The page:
Gil Scott-Heron: New York Is Killing Me (Ashley Beedle’s Space Blues Rework)


Modern Artifacts 2012.  MA006


The quality of unofficial remixes of classic tracks seems to be going up and up.  Is the technology getting better?  Or their popularity causing DJs to up their game?  I have no idea but this is a particularly good example of the genre which, unusually, got an official release last year.  It now seems to be sold out everywhere, so it’s ripe for a posting here.

The original version, on Gil’s last album I’m New Here is essential listening.  This version adds a welcome layer of menace.  For my money it’s better than the Jamie XX remix of the same track on his LP We’re New Here.


Gil Scott-Heron: I’m New Here (Bonus Disc)


XL Recordings, 2010.   XLCD471RT


Gil Scott-Heron’s last album, I’m New Here was my favourite release of 2010.  This is a bonus CD which was given away with the first few copies sold by Rough Trade.  The tracks also appear on the vinyl edition.   The highlight is three studio demos, just Gil playing piano and singing (tracks 2, 3 and 5).  Tracklist and descriptions as follows:

1 Piano Player (Intro) 0:24    (Spoken)
2 Home Is Where The Hatred Is 3:20  (Original version on Pieces Of A Man)
3 Winter In America 5:33  (Original Version on Winter In America)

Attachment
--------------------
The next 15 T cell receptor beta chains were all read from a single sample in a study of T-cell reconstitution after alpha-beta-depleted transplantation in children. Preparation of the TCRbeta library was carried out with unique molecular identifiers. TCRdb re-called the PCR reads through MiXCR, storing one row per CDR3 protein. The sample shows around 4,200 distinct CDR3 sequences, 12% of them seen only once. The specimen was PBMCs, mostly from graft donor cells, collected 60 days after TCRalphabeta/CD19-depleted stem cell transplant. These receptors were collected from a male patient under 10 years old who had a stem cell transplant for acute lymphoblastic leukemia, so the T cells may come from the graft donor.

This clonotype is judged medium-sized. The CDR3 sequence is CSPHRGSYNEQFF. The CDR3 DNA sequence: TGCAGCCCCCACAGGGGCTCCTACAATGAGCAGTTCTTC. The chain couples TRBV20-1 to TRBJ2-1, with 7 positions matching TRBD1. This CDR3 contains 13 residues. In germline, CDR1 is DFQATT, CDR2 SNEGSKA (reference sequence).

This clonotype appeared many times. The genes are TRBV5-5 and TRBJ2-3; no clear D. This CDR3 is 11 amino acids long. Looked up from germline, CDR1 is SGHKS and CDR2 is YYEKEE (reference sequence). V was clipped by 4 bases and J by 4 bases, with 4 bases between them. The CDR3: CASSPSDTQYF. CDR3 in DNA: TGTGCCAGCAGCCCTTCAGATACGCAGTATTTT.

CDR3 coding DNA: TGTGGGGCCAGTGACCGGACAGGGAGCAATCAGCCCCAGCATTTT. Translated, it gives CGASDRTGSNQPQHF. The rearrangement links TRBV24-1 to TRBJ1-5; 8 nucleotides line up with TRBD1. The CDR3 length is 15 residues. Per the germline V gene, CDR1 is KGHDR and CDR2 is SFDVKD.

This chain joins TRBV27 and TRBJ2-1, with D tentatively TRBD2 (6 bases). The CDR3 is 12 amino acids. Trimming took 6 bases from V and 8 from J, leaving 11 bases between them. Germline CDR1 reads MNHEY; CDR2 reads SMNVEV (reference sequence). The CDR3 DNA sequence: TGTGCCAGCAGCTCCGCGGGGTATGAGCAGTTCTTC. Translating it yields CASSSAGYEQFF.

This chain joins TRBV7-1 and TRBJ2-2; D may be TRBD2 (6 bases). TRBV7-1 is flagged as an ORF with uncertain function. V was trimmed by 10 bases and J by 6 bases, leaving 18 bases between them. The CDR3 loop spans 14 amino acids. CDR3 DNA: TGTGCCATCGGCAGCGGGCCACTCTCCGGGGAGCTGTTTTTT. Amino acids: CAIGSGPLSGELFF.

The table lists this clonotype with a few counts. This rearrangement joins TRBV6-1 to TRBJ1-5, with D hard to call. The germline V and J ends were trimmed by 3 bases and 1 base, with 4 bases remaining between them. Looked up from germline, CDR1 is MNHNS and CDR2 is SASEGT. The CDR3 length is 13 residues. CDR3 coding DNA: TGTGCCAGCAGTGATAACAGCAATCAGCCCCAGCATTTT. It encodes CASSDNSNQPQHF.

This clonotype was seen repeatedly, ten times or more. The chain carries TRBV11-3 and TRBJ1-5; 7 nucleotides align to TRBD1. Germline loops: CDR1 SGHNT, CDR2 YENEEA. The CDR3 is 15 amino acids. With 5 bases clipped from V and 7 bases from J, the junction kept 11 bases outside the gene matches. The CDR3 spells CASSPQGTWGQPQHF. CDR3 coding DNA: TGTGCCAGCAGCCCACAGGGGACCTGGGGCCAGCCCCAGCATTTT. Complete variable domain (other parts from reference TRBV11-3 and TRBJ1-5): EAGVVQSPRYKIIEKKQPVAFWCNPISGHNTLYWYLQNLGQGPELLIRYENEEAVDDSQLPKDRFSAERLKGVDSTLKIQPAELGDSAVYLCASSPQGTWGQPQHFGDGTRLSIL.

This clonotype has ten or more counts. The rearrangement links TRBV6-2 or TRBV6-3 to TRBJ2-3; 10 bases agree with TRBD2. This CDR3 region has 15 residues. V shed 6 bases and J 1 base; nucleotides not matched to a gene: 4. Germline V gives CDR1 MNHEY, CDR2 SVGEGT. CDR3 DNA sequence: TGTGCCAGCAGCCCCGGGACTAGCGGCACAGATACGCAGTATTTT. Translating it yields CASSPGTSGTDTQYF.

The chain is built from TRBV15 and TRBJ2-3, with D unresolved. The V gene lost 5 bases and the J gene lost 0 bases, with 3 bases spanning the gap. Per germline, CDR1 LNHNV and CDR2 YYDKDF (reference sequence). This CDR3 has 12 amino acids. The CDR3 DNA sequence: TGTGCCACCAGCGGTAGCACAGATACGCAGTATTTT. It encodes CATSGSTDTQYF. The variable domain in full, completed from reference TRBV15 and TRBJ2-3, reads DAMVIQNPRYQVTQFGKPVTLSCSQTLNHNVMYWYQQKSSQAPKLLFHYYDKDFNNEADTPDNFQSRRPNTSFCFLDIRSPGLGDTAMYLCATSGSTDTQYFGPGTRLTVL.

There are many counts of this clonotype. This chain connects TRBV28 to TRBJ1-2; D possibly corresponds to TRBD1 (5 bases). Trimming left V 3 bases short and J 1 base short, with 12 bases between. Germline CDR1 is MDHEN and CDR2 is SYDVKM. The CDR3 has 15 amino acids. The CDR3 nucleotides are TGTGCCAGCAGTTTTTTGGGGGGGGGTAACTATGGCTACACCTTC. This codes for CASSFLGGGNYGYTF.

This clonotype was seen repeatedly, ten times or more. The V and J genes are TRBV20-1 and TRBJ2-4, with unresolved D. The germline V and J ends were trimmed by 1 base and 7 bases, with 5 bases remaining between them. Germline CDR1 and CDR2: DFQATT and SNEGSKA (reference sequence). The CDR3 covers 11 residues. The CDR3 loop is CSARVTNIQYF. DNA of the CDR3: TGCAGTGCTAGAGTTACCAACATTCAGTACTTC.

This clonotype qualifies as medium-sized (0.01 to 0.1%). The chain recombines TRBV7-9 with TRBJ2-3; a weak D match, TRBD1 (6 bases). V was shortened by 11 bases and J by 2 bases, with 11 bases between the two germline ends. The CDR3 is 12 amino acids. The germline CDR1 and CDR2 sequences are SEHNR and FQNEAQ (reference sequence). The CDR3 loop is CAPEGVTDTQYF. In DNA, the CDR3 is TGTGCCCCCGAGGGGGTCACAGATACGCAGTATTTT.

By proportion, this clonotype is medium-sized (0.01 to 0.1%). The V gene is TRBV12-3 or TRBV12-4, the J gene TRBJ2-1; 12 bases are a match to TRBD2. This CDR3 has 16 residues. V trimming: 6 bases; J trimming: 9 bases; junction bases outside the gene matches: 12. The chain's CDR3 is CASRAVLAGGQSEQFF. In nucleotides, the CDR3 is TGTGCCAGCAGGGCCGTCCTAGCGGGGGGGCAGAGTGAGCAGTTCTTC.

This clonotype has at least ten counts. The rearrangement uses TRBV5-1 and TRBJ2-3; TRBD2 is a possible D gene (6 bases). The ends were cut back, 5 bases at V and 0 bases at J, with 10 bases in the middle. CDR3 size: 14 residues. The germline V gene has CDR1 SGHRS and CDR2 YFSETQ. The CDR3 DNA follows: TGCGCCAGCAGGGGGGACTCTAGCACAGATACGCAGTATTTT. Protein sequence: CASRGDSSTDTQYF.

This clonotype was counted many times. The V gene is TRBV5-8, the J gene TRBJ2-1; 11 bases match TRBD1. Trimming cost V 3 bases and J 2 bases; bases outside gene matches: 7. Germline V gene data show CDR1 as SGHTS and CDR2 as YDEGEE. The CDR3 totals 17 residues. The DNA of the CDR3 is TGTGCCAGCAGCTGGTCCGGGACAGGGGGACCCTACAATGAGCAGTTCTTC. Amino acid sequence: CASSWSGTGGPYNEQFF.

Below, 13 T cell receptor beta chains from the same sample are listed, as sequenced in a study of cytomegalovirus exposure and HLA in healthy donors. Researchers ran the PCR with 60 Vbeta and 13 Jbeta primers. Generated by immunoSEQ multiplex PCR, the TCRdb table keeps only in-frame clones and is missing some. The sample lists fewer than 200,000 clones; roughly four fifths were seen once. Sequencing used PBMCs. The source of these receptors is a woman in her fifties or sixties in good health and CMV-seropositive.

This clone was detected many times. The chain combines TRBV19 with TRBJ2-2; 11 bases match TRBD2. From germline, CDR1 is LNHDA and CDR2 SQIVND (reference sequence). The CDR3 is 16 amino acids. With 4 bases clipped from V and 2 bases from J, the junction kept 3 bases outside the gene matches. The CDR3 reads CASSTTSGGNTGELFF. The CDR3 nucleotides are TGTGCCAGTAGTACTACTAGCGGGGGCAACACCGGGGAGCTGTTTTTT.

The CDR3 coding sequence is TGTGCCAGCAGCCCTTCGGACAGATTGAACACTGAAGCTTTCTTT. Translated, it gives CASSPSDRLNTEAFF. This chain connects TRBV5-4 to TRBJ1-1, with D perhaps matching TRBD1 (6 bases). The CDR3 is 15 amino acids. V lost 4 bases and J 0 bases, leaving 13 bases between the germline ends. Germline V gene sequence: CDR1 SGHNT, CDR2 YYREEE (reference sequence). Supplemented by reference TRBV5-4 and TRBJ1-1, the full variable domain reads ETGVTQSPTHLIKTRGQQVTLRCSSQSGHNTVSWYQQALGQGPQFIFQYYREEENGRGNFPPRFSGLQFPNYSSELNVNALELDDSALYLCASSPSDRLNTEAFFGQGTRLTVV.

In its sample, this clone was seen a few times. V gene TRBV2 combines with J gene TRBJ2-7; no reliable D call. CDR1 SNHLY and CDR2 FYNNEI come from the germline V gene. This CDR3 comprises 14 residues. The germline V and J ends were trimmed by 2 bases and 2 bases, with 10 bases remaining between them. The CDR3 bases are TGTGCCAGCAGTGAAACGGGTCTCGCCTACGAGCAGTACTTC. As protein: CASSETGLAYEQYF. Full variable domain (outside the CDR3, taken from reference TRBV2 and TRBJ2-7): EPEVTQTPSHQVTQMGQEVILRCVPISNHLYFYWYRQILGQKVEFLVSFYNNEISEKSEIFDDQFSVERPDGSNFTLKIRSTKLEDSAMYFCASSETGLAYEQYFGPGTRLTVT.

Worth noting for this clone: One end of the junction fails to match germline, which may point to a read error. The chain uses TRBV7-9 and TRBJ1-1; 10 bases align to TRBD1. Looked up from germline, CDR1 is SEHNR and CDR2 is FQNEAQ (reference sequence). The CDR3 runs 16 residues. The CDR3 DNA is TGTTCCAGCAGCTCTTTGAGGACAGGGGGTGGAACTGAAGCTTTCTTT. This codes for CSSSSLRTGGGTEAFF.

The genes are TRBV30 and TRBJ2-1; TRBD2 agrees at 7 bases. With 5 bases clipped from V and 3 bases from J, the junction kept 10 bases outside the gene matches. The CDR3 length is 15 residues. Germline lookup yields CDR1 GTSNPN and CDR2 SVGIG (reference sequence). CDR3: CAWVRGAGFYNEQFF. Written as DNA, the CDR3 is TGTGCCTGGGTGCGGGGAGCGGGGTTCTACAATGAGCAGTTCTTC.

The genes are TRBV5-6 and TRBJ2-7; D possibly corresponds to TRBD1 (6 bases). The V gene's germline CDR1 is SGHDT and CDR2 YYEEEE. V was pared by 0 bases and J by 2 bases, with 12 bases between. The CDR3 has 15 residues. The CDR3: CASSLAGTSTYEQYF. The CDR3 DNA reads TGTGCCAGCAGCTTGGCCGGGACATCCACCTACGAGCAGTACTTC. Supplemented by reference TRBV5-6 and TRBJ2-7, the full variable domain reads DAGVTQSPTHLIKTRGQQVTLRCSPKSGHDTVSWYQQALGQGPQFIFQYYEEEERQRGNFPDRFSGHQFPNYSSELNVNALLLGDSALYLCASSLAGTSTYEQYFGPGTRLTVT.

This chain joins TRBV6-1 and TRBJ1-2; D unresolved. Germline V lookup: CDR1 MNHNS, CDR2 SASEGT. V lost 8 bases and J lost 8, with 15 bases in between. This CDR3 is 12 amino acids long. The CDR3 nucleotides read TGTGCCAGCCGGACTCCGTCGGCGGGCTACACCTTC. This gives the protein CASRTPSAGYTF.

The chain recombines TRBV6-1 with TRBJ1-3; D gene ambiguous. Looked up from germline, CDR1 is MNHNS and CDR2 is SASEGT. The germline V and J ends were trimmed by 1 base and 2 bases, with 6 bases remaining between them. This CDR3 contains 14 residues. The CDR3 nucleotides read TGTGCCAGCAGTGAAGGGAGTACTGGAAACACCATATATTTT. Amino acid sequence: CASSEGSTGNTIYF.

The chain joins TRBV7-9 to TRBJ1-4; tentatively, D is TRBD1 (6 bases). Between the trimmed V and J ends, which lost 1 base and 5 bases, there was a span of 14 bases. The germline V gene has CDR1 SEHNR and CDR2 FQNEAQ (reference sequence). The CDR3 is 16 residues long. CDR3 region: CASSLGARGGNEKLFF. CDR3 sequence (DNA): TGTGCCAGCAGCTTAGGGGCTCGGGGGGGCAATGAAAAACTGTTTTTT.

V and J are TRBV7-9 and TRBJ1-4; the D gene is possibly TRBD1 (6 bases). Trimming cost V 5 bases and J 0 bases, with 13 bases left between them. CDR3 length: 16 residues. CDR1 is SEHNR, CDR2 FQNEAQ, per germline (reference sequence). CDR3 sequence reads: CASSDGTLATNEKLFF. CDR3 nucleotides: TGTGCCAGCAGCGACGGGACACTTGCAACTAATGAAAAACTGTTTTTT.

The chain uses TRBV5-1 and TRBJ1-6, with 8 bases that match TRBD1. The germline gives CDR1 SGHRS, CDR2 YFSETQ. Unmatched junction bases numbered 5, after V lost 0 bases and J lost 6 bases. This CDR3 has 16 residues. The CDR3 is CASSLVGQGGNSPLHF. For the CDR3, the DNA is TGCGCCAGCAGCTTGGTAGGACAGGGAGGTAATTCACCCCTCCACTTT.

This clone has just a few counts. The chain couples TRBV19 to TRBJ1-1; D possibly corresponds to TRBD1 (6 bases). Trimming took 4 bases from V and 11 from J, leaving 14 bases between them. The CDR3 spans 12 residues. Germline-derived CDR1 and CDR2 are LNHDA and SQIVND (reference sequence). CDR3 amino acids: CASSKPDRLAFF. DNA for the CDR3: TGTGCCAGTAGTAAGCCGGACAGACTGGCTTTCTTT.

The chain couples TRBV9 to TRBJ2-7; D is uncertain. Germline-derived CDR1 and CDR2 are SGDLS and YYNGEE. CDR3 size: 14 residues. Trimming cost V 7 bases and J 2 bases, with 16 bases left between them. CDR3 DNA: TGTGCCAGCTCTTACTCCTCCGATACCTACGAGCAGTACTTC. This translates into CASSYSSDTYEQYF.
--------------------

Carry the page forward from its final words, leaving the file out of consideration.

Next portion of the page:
4 Jazz (Interlude) 3:24   (Spoken)
5 Is That Jazz 4:35  (Original version on Reflections)
6 A Place To Go (Interlude) 0:49  (Spoken)
7 My Cloud 3:55 (This is described as previously unreleased.  It’s obviously an old recording, but it’s not clear where it comes from)

I’m New Here was his first album in 15 years and represented quite a departure both musically and lyrically.  The mellow jazzy feel of his earlier material is replaced by a much more contemporary, edgy sound which works better with his voice than anything he’d done before.  Lyrically the politics he’s known for takes a back seat to the personal – this is an autobiographical album.

I was really upset when he died in 2011.  A lifetime of drug addiction had seen him spend much of his adult life in prison: the crazy and unjust result of treating drug addiction as a criminal, not a medical problem.   Dealt with medically, Gil might still be with us, and he wouldn’t have spent so much of his life languishing pointlessly in prison.  Still, he leaves behind an amazing body of work, some of which represents not just great music, but some of the most profound social and political commentary of the 20th century.

You should buy I’m New Here.  I’ve heard nothing to touch it so far this decade.  Further back in time, I’d go for Winter In America and Pieces Of A Man (which includes the better known version of The Revolution Will Not Be Televised), but really, everything he released is worth hearing.